Click the audio player above to hear the full story. 

New numbers out Thursday show that Americans spent a lot of their paychecks on retail last month. U.S. retail sales were strong in May, rising about eight-tenths of a percent from a month earlier.  That may sound small, but it’s the biggest one-month jump since last November. Among the merchants that got a lot of love are those that sell building materials.

Click the audio player above to hear the full story. 

ECB to end stimulus. Is Europe's economy out of the woods?

Jun 14, 2018

The European Central Bank announced today it is doing something the Federal Reserve has been doing for several years now: It's taking its foot off the gas pedal of the economy — in this case, the eurozone economy. Specifically, it's ending its practice of buying up bonds. So is the eurozone back on track?

Click the audio player above to hear the full story. 

What reporters couldn't see when they toured a Texas shelter for child migrants

Jun 14, 2018

Life for children inside a privately run facility for migrant children at the Southern border is a cross between living in a detention center and temporary shelter.  

That’s according to people who got a brief glimpse inside. This week, a small group of reporters toured Casa Padre, a converted former Walmart in Brownsville, Texas, that houses nearly 1,500 boys ranging in age from 10 to 17 who were caught crossing the border between checkpoints. Most come from Central America.

Back in 2010, President Vladimir Putin helped secure Russia’s bid to host the 2018 World Cup with guarantees the world would see a Russia both open and welcoming.

This week, the Russian leader said his country had made good on that promise. 

“We’ve done everything to ensure our guests — sportsmen, experts and, of course, fans feel at home in Russia,” said Putin in a video address released by the Kremlin. “We have opened our country and our hearts to the world.” 

In the potential tariff war between China and the United States, each state is choosing to protect different sectors. Which is right? And is there a way for a country to engage in “good” protectionism for its own interests?

First off, economists in general agree that tariffs should be avoided because they bring costly trade-offs. If a country taxes imported sneakers, for instance, it helps domestic shoemakers but deprives shoe buyers of the best, low-price kicks.

Sedans; we write songs about them, from the 1964 Impala to a little deuce coupe (OK, that’s a two-door but you get the drift). But it seems we’re changing our tune.

In a remote corner of Florida, an apocalypse blooms

Jun 14, 2018

Jeff VanderMeer is a science-fiction author for readers who don’t typically flock to the genre. The Floridian borrows from fantasy, horror and weird fiction to create eerily familiar landscapes in his “Southern Reach Trilogy.”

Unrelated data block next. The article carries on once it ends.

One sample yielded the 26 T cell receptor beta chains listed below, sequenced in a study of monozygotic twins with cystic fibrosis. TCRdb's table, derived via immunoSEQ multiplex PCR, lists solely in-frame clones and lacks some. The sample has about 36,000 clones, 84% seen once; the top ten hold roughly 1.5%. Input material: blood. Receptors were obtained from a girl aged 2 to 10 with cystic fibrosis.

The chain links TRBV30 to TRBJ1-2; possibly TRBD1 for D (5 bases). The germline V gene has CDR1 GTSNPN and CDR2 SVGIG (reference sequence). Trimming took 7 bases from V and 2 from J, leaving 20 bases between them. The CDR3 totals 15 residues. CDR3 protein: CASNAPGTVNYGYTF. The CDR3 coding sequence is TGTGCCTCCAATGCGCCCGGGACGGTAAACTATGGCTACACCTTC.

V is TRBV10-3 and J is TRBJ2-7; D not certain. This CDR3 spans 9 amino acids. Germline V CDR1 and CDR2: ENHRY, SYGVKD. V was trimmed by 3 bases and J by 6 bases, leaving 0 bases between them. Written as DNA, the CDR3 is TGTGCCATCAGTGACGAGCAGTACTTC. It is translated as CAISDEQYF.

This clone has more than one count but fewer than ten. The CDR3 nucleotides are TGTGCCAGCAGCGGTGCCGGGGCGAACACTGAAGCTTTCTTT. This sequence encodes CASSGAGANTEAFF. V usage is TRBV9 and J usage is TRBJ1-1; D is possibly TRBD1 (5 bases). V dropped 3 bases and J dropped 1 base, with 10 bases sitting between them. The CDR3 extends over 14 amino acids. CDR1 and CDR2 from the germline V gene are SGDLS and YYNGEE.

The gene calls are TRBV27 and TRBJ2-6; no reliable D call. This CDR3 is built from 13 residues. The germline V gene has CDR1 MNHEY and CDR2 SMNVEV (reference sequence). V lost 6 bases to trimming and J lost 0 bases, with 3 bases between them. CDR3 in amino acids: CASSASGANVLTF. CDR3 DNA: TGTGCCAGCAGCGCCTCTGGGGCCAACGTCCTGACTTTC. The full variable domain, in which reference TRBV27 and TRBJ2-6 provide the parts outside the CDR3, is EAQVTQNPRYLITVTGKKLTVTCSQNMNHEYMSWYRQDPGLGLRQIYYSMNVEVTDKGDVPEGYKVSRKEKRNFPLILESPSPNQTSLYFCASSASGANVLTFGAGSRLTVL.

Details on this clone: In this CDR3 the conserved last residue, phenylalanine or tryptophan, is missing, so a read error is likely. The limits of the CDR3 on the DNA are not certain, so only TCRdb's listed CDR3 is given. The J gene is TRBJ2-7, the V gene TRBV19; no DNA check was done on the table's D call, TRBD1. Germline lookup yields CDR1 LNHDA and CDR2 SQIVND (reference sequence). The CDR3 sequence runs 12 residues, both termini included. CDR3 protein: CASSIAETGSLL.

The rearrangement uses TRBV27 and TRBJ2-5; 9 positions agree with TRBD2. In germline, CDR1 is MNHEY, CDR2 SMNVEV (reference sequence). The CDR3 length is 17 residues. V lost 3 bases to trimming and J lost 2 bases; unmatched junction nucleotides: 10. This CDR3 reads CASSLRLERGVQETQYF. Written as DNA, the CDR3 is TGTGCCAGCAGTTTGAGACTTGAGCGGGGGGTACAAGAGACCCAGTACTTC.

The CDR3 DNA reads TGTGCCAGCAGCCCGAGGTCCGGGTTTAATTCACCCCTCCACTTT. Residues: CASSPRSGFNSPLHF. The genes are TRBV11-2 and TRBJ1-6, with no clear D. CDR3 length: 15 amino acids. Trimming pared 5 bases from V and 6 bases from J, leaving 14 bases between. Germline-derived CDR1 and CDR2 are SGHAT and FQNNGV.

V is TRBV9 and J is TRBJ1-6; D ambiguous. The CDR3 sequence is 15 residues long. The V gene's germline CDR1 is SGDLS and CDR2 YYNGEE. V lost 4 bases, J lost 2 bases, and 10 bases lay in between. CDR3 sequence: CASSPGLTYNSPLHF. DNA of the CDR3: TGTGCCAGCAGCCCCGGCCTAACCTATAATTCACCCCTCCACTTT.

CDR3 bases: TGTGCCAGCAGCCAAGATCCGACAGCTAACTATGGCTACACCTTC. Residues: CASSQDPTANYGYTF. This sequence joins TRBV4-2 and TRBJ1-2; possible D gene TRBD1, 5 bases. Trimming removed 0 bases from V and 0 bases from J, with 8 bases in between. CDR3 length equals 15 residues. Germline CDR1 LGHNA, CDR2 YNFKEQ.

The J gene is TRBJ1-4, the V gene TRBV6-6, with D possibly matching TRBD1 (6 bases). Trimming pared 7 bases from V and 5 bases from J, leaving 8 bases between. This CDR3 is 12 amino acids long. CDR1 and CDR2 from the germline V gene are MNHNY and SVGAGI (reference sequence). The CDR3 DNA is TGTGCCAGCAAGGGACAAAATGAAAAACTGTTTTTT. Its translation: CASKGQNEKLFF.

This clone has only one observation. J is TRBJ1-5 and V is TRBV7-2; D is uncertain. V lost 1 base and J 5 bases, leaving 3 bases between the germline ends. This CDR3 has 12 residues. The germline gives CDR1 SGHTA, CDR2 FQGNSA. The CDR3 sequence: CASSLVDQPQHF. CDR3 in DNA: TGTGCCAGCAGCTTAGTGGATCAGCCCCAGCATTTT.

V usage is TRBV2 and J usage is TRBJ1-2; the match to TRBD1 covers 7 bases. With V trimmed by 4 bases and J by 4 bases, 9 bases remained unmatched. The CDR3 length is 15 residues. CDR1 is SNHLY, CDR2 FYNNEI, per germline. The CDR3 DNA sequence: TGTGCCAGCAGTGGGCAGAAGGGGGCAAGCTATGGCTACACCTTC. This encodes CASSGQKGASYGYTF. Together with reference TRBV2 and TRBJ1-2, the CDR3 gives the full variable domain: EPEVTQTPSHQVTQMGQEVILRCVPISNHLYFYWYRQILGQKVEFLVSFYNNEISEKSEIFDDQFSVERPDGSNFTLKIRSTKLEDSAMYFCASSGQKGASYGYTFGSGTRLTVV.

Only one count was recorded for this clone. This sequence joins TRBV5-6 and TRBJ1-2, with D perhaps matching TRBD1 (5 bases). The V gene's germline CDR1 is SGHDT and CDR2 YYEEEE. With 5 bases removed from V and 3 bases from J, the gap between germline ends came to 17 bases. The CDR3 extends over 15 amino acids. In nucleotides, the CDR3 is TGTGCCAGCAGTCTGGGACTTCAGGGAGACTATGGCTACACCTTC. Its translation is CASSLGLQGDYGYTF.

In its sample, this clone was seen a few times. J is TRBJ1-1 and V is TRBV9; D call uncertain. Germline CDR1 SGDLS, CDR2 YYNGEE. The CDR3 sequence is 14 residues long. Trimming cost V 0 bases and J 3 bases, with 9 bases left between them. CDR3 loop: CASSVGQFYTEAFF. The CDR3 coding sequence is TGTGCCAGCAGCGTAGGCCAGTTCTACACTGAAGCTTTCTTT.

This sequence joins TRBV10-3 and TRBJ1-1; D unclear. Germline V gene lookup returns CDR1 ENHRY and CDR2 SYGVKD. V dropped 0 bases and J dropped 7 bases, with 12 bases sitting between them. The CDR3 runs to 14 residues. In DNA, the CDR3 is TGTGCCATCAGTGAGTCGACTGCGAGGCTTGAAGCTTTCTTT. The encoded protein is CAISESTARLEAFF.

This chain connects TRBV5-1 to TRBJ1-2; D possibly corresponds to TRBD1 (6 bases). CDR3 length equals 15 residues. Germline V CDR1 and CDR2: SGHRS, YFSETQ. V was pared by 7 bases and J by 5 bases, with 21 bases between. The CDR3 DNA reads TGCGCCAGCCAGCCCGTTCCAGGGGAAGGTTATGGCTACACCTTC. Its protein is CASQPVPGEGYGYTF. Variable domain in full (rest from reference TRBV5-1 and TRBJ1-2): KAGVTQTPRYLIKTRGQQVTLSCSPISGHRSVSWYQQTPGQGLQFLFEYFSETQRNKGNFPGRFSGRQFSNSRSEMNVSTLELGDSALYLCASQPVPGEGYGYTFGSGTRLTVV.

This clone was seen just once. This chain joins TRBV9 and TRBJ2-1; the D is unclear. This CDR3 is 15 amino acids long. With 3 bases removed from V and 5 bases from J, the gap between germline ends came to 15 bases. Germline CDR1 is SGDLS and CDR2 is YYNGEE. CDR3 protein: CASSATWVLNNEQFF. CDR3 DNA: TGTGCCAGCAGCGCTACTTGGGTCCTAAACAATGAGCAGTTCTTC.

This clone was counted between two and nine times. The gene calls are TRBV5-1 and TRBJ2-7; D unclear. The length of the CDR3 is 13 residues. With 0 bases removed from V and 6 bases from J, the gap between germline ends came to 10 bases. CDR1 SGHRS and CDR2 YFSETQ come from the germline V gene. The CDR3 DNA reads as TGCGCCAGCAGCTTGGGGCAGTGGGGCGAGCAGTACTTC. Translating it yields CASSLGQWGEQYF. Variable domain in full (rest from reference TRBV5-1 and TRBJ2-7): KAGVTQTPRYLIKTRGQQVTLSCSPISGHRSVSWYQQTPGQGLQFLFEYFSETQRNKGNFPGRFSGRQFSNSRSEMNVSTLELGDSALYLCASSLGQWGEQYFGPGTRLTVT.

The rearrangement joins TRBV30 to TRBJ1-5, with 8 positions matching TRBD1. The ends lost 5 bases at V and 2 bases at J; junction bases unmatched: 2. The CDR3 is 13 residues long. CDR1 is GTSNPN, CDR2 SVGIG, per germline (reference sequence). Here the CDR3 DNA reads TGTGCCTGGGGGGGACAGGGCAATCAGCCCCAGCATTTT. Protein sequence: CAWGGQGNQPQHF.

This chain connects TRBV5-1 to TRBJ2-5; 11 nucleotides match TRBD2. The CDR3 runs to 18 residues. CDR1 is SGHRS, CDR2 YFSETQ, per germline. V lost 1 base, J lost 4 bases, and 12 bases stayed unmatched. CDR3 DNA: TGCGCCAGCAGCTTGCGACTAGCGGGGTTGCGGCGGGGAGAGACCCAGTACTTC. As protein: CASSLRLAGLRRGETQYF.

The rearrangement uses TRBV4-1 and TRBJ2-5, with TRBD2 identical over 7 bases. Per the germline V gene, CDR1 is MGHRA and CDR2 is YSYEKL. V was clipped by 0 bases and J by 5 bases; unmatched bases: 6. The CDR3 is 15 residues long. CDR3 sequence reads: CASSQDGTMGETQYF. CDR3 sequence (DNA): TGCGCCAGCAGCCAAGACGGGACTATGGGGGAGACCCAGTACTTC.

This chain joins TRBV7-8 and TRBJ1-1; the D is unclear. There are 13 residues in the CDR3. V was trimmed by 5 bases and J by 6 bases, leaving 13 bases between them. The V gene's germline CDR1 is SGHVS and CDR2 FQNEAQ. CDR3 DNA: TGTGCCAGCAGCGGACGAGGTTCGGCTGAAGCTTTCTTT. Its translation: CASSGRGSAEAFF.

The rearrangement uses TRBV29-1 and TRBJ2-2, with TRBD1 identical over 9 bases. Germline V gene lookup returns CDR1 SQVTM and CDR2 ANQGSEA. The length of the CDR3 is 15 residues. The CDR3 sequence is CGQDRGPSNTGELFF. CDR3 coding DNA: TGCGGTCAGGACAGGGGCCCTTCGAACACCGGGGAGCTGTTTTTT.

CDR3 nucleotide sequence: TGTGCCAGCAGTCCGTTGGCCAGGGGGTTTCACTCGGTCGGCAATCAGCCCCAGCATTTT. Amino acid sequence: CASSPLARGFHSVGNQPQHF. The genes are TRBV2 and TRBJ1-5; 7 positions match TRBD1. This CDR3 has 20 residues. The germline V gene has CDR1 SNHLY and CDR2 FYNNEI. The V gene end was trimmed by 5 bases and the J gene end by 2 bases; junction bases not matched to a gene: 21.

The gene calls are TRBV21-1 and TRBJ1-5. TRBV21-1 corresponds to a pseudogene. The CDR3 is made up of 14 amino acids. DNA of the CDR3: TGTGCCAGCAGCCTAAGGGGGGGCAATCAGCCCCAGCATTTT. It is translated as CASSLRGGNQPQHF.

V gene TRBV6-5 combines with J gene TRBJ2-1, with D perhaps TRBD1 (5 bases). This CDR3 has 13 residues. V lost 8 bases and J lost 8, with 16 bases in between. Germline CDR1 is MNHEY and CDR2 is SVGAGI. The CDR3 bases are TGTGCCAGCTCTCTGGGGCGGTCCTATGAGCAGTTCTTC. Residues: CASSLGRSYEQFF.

Beginning with “Annihilation,” which was made into a movie earlier this year, the books chronicle the investigation of a supernatural element that has invaded a stretch of coastline known as Area X.

Are you there, Florida? It’s me, Margaret.

Jun 14, 2018

Judy Blume mostly grew up in Elizabeth, New Jersey, but for two years during elementary school, she lived in Miami Beach. In the 1970s, she wrote a book about that time in her life, “Starring Sally J. Freedman as Herself,” which she calls her most autobiographical book.

In the book, Sally finds herself transplanted from New Jersey to Miami Beach just after World War II. It was a time when so many Jewish families from the Northeast came to spend the school year in Florida’s warmer climate.

The town that Disney built

Jun 14, 2018

One of the biggest draws to Florida is Disney World. It opened in 1971, 16 years after California’s Disneyland. Walt Disney’s original idea for the expansion was so much more than a theme park.

He envisioned a perfect Utopian city: the Experimental Prototype Community of Tomorrow — Epcot. The city was to be a “planned environment demonstrating to the world what American communities can accomplish through proper control of planning and design,” Disney said in a pitch video produced for Florida Legislators. 

Carl Hiaasen’s sunshine noir

Jun 14, 2018

For such a funny writer, Carl Hiaasen seems awfully angry. “A lot of the funniest writers I know, the funniest people I know, have a deep vein of anger,” Hiaasen says. “It’s a sense of ironic outrage at things. They’re not happy-go-lucky people. They’re writing for a reason.”

Unexpected gains in Gainesville

Jun 14, 2018